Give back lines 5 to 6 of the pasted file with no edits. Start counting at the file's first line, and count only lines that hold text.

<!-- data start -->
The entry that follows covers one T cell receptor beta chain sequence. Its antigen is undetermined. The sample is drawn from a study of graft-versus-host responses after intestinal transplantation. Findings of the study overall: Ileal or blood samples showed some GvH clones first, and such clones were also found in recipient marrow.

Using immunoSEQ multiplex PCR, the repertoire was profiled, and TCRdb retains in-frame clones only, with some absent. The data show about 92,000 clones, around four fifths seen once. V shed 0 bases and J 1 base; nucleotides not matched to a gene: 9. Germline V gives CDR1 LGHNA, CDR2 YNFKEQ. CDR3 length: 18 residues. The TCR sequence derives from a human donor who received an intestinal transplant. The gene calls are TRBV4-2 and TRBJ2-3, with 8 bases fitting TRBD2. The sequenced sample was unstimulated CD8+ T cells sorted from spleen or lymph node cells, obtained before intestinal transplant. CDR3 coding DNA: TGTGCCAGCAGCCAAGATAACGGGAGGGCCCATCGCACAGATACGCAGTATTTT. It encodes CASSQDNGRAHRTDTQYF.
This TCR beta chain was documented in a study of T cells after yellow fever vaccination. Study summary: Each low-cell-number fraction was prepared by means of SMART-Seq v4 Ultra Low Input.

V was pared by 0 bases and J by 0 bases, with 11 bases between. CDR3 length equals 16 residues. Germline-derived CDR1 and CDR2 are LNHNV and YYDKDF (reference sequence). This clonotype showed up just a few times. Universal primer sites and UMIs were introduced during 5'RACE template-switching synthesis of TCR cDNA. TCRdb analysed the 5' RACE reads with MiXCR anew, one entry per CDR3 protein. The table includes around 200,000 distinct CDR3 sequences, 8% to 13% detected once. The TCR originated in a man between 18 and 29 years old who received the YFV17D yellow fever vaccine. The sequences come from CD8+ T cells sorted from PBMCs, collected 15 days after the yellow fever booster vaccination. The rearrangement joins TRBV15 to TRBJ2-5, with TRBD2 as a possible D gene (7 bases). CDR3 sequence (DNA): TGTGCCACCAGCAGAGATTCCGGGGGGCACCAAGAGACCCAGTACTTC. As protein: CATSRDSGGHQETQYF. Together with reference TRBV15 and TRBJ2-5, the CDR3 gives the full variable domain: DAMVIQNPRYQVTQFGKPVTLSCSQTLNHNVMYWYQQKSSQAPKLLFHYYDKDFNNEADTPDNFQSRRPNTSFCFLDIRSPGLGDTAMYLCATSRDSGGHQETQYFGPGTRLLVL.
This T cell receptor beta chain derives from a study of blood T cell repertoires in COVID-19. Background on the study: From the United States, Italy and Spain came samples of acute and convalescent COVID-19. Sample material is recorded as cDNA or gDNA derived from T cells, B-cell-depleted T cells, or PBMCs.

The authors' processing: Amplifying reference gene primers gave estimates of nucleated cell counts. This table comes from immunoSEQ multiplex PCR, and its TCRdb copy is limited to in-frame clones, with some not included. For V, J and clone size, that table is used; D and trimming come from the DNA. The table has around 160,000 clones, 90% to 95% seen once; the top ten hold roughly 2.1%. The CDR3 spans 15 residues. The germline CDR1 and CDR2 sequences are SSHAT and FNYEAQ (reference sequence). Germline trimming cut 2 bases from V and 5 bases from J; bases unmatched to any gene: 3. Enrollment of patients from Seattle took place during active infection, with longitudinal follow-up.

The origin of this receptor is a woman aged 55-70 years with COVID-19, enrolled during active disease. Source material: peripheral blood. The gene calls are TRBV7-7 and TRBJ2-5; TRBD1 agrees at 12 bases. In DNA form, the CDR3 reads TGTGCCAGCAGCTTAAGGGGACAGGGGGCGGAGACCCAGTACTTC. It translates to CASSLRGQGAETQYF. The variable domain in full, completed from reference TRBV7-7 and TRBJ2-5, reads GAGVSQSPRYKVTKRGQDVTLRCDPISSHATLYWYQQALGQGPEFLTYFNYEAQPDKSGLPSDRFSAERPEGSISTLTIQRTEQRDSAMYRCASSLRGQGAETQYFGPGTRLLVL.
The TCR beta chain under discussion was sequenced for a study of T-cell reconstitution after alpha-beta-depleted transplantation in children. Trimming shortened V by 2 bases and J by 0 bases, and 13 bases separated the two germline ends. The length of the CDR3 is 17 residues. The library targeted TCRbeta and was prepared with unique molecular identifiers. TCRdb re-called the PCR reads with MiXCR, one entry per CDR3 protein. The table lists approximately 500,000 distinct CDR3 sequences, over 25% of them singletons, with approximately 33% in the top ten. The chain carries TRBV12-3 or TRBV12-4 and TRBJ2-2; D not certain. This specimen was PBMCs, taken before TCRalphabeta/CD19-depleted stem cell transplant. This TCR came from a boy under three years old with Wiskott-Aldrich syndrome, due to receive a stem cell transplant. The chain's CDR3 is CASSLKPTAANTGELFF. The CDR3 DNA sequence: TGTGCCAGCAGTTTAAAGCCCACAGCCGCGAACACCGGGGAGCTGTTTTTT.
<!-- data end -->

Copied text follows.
This T cell receptor beta chain derives from a study of blood T cell repertoires in COVID-19. Background on the study: From the United States, Italy and Spain came samples of acute and convalescent COVID-19. Sample material is recorded as cDNA or gDNA derived from T cells, B-cell-depleted T cells, or PBMCs.

The authors' processing: Amplifying reference gene primers gave estimates of nucleated cell counts. This table comes from immunoSEQ multiplex PCR, and its TCRdb copy is limited to in-frame clones, with some not included. For V, J and clone size, that table is used; D and trimming come from the DNA. The table has around 160,000 clones, 90% to 95% seen once; the top ten hold roughly 2.1%. The CDR3 spans 15 residues. The germline CDR1 and CDR2 sequences are SSHAT and FNYEAQ (reference sequence). Germline trimming cut 2 bases from V and 5 bases from J; bases unmatched to any gene: 3. Enrollment of patients from Seattle took place during active infection, with longitudinal follow-up.